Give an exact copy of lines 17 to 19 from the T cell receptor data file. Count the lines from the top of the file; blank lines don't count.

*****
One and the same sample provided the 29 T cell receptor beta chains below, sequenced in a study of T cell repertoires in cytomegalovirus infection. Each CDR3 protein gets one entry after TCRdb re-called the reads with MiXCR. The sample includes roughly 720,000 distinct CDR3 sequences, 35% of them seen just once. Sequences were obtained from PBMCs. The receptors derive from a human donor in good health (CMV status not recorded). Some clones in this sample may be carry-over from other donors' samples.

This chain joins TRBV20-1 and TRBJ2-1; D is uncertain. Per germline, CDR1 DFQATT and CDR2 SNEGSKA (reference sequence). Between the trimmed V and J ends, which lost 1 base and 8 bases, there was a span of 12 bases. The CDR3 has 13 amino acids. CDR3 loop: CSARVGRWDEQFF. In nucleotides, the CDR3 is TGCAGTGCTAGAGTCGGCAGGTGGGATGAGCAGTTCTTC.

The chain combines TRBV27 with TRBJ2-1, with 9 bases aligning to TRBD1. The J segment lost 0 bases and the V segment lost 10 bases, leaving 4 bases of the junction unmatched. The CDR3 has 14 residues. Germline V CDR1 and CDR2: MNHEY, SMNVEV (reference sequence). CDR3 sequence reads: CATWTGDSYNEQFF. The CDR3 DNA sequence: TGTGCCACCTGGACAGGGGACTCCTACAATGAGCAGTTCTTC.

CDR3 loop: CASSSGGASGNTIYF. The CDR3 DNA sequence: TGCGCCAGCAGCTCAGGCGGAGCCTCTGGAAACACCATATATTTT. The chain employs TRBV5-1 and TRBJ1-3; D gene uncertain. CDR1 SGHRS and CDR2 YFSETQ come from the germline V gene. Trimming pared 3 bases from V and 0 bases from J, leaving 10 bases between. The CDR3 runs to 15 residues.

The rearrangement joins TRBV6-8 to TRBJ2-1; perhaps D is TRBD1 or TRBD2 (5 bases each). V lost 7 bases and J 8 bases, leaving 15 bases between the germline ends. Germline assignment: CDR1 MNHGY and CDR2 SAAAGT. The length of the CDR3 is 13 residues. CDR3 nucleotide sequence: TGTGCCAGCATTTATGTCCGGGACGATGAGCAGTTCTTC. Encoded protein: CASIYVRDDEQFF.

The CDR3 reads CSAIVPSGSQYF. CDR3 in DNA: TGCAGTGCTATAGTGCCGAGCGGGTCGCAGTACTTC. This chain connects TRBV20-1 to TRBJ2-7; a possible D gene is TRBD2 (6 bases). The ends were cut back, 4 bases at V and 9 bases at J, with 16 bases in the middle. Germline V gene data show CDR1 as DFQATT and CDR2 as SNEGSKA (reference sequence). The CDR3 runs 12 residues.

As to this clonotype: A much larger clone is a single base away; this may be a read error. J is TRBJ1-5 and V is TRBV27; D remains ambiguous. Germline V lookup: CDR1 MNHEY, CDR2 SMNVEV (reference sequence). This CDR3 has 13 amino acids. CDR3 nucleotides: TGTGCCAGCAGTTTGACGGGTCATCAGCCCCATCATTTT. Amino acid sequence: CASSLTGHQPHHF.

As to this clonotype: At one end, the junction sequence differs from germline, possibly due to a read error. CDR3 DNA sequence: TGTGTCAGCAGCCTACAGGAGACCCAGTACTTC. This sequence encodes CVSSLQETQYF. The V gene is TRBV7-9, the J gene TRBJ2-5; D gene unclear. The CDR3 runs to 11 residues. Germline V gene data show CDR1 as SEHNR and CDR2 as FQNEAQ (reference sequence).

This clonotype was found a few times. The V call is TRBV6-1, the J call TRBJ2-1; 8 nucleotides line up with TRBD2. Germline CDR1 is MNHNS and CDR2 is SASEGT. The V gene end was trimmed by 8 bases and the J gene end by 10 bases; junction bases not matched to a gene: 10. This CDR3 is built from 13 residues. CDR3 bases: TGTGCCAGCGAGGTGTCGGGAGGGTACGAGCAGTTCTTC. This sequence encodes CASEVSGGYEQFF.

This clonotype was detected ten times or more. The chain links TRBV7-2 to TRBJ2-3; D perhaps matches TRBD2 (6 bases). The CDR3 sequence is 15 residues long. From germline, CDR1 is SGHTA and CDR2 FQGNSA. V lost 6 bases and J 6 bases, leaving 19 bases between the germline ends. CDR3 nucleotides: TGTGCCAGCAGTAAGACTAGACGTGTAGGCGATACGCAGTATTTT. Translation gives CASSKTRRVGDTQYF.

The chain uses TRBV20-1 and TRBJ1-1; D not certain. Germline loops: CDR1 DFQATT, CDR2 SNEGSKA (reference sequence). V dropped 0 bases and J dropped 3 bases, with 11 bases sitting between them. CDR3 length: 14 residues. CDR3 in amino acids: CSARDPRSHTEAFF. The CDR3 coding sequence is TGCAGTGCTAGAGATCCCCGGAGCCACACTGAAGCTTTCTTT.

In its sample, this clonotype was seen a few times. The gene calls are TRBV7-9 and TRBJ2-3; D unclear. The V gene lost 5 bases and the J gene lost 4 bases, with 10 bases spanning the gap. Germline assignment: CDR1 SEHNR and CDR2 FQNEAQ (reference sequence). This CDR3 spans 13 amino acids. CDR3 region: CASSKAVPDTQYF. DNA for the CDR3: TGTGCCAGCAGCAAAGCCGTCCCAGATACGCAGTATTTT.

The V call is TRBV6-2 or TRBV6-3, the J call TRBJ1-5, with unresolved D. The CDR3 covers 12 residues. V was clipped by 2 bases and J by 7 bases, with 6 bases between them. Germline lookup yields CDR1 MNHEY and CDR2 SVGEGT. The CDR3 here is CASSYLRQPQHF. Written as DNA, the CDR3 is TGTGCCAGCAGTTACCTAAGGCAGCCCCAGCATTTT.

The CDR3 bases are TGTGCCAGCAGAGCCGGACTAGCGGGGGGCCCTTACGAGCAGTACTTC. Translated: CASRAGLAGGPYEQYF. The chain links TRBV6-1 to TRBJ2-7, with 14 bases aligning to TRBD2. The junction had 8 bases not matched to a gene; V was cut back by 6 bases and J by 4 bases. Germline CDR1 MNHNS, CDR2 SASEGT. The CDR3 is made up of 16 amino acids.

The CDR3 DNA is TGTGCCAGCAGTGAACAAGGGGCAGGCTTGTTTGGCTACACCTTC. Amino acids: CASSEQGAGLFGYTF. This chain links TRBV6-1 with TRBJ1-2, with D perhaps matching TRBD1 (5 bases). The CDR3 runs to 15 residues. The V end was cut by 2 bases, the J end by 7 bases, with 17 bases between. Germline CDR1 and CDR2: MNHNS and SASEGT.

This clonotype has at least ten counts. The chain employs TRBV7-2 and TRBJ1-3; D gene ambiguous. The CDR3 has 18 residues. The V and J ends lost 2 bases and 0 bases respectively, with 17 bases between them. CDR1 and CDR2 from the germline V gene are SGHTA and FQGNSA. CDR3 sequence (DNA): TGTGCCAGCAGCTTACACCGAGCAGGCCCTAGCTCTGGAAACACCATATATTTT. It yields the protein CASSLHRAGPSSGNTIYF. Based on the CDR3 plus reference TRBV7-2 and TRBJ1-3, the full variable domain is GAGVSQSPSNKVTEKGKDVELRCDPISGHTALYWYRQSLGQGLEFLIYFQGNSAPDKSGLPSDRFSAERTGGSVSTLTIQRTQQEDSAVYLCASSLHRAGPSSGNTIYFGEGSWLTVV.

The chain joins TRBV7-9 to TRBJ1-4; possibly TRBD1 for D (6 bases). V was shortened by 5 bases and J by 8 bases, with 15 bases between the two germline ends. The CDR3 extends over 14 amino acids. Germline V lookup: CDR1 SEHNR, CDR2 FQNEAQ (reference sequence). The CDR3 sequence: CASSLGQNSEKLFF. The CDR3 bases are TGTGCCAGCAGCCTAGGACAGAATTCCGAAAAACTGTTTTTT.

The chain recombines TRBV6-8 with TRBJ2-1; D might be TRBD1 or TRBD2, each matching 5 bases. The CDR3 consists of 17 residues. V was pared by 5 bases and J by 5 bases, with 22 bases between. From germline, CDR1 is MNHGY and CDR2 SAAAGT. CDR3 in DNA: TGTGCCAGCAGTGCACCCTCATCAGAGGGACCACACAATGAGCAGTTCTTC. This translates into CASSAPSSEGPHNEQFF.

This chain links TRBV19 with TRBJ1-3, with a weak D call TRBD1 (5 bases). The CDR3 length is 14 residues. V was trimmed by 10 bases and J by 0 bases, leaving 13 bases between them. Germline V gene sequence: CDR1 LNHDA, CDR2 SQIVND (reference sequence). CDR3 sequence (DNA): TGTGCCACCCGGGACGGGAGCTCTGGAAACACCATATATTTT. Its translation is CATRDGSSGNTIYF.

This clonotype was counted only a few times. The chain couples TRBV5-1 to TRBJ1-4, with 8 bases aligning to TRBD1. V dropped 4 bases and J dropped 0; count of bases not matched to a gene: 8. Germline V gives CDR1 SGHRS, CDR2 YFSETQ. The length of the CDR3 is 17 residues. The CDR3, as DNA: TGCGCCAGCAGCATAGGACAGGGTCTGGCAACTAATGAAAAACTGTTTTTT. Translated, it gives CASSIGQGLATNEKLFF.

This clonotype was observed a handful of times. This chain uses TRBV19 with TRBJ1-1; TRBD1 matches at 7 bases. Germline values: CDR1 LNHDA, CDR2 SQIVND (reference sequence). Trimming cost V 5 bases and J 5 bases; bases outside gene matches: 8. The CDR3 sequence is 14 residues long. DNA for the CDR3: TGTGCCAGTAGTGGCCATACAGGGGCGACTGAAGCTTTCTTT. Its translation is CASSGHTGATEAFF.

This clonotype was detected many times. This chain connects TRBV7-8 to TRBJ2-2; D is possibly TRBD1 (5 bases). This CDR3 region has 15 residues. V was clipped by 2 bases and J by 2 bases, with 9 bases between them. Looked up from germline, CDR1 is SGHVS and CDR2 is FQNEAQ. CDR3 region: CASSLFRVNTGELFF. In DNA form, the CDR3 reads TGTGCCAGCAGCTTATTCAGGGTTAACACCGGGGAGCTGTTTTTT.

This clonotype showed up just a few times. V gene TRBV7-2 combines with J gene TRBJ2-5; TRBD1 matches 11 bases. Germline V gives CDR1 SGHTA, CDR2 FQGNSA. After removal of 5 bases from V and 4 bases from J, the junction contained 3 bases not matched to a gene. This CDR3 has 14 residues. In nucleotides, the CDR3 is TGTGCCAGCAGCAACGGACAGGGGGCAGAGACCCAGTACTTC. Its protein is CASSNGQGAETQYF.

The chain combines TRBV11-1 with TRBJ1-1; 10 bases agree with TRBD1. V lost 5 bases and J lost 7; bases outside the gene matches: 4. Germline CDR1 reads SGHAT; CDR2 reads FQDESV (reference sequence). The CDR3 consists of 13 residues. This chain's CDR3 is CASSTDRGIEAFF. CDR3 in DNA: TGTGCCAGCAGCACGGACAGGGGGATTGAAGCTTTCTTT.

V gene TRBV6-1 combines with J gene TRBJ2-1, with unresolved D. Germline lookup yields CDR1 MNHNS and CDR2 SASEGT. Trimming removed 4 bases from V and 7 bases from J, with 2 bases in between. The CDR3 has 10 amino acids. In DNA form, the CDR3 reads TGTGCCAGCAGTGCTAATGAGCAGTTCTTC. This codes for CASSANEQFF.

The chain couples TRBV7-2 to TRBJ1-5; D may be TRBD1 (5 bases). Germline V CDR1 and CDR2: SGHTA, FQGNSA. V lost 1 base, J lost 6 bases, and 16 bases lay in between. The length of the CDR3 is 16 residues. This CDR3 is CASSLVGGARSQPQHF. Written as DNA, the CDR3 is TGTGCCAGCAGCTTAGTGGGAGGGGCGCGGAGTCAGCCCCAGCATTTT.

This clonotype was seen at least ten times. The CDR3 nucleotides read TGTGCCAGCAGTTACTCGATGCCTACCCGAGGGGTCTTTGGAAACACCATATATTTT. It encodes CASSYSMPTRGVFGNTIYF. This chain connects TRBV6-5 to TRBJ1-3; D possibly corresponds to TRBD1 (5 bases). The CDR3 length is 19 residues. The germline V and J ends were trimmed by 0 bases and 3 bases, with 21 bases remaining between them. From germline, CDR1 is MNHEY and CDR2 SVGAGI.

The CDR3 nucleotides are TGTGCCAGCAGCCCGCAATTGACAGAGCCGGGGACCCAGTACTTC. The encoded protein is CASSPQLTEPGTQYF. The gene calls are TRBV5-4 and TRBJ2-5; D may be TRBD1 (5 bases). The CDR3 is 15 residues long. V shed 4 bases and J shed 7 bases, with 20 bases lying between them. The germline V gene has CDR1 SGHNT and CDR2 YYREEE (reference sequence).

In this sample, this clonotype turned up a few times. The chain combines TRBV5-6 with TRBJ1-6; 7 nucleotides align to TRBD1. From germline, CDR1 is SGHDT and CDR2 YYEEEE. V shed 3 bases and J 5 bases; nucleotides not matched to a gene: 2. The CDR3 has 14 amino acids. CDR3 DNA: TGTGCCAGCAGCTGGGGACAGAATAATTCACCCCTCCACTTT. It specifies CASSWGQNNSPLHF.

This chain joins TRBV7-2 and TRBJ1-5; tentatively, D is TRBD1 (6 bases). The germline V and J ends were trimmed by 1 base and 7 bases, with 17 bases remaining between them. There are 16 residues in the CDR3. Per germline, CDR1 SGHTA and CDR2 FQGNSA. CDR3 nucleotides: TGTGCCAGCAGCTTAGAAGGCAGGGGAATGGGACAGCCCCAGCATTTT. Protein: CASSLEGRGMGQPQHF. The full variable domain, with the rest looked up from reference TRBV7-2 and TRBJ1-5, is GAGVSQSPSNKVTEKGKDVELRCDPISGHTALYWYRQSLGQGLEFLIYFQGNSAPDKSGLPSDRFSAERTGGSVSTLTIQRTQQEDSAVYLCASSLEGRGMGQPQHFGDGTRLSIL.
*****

The chain joins TRBV7-9 to TRBJ1-4; possibly TRBD1 for D (6 bases). V was shortened by 5 bases and J by 8 bases, with 15 bases between the two germline ends. The CDR3 extends over 14 amino acids. Germline V lookup: CDR1 SEHNR, CDR2 FQNEAQ (reference sequence). The CDR3 sequence: CASSLGQNSEKLFF. The CDR3 bases are TGTGCCAGCAGCCTAGGACAGAATTCCGAAAAACTGTTTTTT.

The chain recombines TRBV6-8 with TRBJ2-1; D might be TRBD1 or TRBD2, each matching 5 bases. The CDR3 consists of 17 residues. V was pared by 5 bases and J by 5 bases, with 22 bases between. From germline, CDR1 is MNHGY and CDR2 SAAAGT. CDR3 in DNA: TGTGCCAGCAGTGCACCCTCATCAGAGGGACCACACAATGAGCAGTTCTTC. This translates into CASSAPSSEGPHNEQFF.

This chain links TRBV19 with TRBJ1-3, with a weak D call TRBD1 (5 bases). The CDR3 length is 14 residues. V was trimmed by 10 bases and J by 0 bases, leaving 13 bases between them. Germline V gene sequence: CDR1 LNHDA, CDR2 SQIVND (reference sequence). CDR3 sequence (DNA): TGTGCCACCCGGGACGGGAGCTCTGGAAACACCATATATTTT. Its translation is CATRDGSSGNTIYF.